How to Become the Front Runner in the Republican Race for the Presidency

The following op-ed was sent in from Russ Ramsland. Russ Ramsland is a tea party leader in Dallas. He is a successful businessman, harvard graduate, and worked with President Reagan’s administration. He is also a board member of Americans for a Conservative President.

As a leader in the Dallas Tea Party, I am often asked who will be the Republican nominee for President. To date it’s been easy to answer since one candidate in particular does consistently well on polls across the country, official and unofficial. That candidate is “None of the Above”.

Perhaps I should roll down to the courthouse this afternoon and change my name to “None of the Above”. If successful, it could be argued that without raising a single penny or eating one piece of rubber chicken on the campaign dinner circuit, I had vaulted to the top of the Republican race. How in the world did we get to this point?

The answer has several components, but many of them emanate from the same source. That is, the American citizenry have finally been goaded away from their sofas in front of the TV, and onto their computers and over to their neighborhood Tea Party or other such meetings. They are driven by the sheer arrogance and denigration of traditional American ideals and principles displayed by such a large percentage of the so-called “political class”. And what they are finding on their computers and at their neighborhood political meetings is making them even more angry, even fearful for the future that will be inherited by their children and their grandchildren.

Citizens are finding that leaders from both sides of the aisle have abandoned adherence to the Constitution and the Rule of Law, adherence to the ideals of individual liberty, and adherence to the concept of limited government answerable to the people. Instead they are learning the meaning of new words such as “oligarchy” and the many forms it takes, including socialism, fascism, and communism. The people sense these forms of government are more closely aligned with the heartbeat of their so-called leaders than is republicanism or democracy. And they really, really don’t like it.

The common citizen senses that politicians from many arenas have come to regard him or her as stupid enough to believe forever their mere words and not look to their actions and votes. Often whole campaigns are based on creating envy, distrust, and division between Americans with a goal of artificially creating equal outcome as opposed to being created equally, and in doing so are crushing the American spirit. And people really, really don’t like it.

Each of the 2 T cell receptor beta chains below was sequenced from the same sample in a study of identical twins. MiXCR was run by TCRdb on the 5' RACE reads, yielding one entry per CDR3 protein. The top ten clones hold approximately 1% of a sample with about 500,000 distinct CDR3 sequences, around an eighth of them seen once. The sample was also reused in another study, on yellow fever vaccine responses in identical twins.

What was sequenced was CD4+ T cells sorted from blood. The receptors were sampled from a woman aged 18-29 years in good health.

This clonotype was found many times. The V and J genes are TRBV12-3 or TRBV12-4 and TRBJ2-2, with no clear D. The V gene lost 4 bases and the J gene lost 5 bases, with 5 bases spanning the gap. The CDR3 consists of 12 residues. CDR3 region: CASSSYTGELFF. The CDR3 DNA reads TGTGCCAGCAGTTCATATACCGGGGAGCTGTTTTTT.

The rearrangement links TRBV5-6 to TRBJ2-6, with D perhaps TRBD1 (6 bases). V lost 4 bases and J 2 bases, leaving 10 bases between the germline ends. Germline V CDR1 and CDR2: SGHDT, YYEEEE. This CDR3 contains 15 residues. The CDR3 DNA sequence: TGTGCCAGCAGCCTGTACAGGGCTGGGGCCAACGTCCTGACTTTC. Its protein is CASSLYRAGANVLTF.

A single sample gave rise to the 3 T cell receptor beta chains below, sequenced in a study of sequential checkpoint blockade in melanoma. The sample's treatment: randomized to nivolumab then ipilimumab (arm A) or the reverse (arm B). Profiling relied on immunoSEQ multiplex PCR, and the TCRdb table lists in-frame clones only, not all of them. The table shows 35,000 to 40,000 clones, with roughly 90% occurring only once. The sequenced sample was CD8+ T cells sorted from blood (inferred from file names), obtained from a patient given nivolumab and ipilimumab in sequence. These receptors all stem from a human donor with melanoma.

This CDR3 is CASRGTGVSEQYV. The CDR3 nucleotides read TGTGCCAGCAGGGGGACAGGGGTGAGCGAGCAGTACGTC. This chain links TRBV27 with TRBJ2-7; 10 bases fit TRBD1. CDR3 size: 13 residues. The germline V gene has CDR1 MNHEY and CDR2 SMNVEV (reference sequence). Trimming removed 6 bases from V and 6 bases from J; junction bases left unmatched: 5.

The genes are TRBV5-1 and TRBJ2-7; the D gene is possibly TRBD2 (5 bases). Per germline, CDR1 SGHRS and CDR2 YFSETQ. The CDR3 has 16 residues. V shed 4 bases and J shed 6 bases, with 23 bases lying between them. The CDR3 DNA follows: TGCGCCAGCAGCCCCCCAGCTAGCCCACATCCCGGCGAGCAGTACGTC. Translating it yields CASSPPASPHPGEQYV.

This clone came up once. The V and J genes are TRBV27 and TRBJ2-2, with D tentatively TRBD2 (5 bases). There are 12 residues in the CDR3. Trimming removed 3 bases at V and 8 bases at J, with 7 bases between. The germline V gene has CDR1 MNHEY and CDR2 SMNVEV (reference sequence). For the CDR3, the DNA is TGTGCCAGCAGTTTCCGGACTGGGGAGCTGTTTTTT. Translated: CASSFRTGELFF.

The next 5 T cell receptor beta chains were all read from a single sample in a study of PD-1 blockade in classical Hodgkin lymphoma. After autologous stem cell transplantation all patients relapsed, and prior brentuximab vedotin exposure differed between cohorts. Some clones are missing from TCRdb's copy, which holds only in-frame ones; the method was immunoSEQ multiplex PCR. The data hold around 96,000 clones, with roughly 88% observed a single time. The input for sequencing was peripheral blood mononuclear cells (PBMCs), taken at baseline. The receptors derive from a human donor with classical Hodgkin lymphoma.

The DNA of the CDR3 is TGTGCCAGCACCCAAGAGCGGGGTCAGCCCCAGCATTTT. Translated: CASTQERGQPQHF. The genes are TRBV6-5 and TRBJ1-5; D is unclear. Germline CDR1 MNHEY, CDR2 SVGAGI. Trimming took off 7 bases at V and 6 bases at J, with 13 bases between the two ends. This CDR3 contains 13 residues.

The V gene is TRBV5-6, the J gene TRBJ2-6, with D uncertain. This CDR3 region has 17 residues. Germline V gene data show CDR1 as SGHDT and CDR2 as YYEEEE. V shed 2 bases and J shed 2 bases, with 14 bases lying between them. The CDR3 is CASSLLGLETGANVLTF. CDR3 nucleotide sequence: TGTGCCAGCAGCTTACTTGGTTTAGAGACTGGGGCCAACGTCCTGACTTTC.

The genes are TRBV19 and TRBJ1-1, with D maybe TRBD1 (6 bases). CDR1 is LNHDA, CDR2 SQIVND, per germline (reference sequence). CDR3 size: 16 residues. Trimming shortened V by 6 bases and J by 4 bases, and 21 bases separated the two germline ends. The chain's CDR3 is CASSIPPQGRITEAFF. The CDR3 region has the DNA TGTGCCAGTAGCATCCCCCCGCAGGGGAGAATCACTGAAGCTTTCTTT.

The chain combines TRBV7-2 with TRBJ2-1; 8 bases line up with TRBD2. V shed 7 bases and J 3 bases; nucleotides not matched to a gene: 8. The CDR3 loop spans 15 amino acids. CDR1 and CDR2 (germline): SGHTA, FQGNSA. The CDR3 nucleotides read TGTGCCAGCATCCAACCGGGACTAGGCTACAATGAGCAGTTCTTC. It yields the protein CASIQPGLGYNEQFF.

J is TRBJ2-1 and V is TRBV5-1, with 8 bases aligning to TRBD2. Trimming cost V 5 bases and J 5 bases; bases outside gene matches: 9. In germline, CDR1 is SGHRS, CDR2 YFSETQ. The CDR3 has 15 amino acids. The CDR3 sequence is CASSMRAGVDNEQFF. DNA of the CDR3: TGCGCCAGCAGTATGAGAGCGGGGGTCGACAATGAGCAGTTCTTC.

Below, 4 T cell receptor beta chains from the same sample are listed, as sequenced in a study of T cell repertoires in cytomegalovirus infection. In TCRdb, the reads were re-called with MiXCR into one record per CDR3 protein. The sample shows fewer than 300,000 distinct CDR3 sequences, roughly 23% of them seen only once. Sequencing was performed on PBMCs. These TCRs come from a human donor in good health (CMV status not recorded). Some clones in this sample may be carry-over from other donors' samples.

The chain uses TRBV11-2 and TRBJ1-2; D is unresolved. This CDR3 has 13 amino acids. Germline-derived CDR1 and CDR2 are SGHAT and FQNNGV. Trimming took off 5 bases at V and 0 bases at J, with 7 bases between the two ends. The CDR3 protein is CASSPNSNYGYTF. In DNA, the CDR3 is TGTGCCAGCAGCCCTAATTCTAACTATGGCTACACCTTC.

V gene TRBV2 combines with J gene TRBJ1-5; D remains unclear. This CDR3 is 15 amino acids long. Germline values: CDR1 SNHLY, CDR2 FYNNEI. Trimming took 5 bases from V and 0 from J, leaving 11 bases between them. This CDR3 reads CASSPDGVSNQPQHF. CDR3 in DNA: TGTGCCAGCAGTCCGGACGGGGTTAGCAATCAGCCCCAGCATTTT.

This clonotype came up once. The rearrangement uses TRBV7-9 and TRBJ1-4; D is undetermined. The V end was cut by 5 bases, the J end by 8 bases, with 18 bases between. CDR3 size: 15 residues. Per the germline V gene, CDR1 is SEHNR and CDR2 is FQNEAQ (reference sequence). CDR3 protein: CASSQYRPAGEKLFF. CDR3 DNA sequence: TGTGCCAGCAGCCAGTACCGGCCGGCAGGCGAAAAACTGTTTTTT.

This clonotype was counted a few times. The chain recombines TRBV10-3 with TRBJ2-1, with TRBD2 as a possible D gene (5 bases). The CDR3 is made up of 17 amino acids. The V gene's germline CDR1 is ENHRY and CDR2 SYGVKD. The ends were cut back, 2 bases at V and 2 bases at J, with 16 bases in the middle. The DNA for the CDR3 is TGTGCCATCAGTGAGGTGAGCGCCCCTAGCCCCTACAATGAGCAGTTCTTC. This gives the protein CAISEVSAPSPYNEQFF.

The American people are also finding a mainstream media that no longer believes its job is to report events, but instead to “shape” public opinion by carefully shepherding what is reported and who reports it. They are being told they must accept “the lesser of two evils” in picking their leaders. Voters cannot trust what they hear and read, and they cannot trust the rhetoric of their “lesser of two evils” candidates. And they really, really don’t like it.

As a result, the people are becoming more and more sophisticated in evaluating those who would ask them for their trust and their vote. They are learning to compare mere words with actual deeds. They are learning to look past the candidate and see who that person surrounds himself or herself with, and to whose advice they listen. They look to candidates’ backgrounds. And they deeply distrust apparent contradictions.

None of this makes a candidate’s life any easier. The new energy and engagement by voters is making the political calculus harder to anticipate and spin. For instance, candidate Romney must figure out how to reconcile his actions as Governor of Massachusetts in creating Romneycare with his desire to wear the mantle of conservatism.

His best hope may be that voters realize candidates must be viewed through the filter of their political stage. That is, Romney was the governor of one of the true blue states, so what he could and couldn’t accomplish while claiming to be a conservative can hopefully be leavened. But even there he will have to contend with Chris Christie’s truly conservative success as governor of another true blue state. It casts a shadow on Romney. And what of Rick Perry, who has been governor of the reddest of the red? Upon the inevitable closer inspection, will his record stand up to the scrutiny?

Americans have always loved good orators. But this year the high ground may be claimed by principles—not class warfare, race or rhetoric. Voters want to believe their ears only by seeing proof in action. So far, candidate “None of the Above” sounds the most convincing.


Related Content: Who is afraid of the TEA Party? An interview with Dallas Tea Party leader Russ Ramsland

 

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